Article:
Photo: Courtesy of Heinz History Center
The October 27 Archive by the Rauh Jewish History Program & Archives
In the years since the 2018 Tree of Life Synagogue shooting
, considered the worst antisemitic attack in the United States, efforts have been made to ensure that people never forget the victims or the event's impact on Pittsburgh and the world.
In a major move, the Heinz History Center launched The October 27 Archive website
, described in a press release as documenting the "incredible outpouring of support for the Jewish community of Pittsburgh from people around Western Pa. and the world."
Officially released this month, the website now has 150 objects "documenting local efforts to heal, to create cross-communal bonds, and to address global antisemitism." Included in the current archive is a selection of flyers and programs from vigils, a comprehensive look at local news coverage related to the event, and a "curated selection of historic photographs and documents from Pittsburgh’s Jewish community."
As previously reported by the Pittsburgh City Paper
, the Tree of Life archive project started in November 2018
, not long after the shooting occurred.
The website also houses 20 testimonies from the Meanings of October 27th oral history project, a collection of recordings from more than 100 people, both Jewish and non-Jewish, sourced across the region. The first 20 oral histories are currently available on the website.
Run by the Center's Rauh Jewish History Program & Archives, the website will grow to incorporate more of the "tens of thousands of documents, artifacts, and news articles" collected over the years
, including more recordings from Meanings of October 27th.
CP Photo: Jared Wickerham
Star of David memorials with the names of the 11 people who were killed at Tree of Life Synagogue, shown outside the Squirrel Hill synagogue, Oct. 29, 2018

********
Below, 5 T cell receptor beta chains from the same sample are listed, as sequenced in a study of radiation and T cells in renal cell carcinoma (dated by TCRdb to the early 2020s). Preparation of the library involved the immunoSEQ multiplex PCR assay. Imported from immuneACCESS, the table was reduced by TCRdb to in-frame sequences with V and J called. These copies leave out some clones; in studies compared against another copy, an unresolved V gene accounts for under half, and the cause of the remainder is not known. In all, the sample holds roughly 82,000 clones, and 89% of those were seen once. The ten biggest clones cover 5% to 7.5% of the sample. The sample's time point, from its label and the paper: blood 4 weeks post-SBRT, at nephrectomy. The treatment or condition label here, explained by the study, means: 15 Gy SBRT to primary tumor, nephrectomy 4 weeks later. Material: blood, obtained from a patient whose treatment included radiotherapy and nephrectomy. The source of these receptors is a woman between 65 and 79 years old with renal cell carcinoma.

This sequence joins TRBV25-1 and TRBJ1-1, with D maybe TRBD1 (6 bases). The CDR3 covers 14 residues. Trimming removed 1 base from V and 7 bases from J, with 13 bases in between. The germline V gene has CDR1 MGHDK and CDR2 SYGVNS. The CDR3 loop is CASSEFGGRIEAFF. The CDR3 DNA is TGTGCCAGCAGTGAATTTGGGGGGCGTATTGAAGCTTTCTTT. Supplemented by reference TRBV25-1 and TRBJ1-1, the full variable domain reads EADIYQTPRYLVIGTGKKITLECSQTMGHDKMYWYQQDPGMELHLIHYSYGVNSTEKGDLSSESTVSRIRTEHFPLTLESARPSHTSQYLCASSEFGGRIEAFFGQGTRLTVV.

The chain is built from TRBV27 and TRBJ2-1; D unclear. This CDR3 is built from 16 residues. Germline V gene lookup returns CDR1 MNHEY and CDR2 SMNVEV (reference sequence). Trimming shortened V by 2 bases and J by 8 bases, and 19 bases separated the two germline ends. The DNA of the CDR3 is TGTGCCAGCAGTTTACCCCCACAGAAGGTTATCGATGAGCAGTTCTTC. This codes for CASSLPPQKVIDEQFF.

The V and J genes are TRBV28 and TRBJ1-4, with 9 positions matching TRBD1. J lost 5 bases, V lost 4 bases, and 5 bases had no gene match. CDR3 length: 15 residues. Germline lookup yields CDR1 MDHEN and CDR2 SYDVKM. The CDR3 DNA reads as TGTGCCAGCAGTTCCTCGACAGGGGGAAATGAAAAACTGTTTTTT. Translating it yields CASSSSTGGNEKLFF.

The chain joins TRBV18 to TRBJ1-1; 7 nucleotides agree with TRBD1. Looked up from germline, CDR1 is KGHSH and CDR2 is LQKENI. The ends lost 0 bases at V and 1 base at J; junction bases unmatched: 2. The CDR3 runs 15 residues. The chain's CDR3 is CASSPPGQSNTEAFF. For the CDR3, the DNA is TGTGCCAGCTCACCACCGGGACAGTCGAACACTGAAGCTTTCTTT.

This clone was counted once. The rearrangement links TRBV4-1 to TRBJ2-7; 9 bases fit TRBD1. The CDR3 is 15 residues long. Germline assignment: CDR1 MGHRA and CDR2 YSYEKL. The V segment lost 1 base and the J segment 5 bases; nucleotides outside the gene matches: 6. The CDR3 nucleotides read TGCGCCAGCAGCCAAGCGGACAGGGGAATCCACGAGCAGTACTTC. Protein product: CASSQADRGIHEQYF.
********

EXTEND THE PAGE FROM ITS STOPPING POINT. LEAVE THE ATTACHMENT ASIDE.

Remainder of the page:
Eric Lidji, director of the Archives, says each object represents "a single response" to the attack that occurred on Oct. 27, 2018 at Tree of Life in Squirrel Hill. On that day, a gunman named Robert Bowers reportedly entered the synagogue, killing 11 congregants and wounding several others.
Bowers was apprehended and now faces multiple charges, including committing federal hate crimes. As reported by CBS Pittsburgh
, his trial has been set for April 24.
"By bringing all these objects together in one place, we honor the many incredible responses to that terrible day," says Lidji. "As this website grows in the years to come, we hope it will help people heal, connect, inspire, educate, and work together to improve the world."
The website was made possible through the Center's partnership with the Jewish Federation of Greater Pittsburgh and is touted as the first project of its kind to be funded through the federal Antiterrorism Emergency Assistance Program.
“Through understanding the resilience of our community and the stories of the many people who helped respond to the worst antisemitic attack in U.S. history, we hope to help people in Pittsburgh and around the world to heal," says Jeff Finkelstein, CEO of the Jewish Federation. "That’s why we are proud to have funded the work of the Rauh Jewish History Program & Archives to create the online October 27 Archive."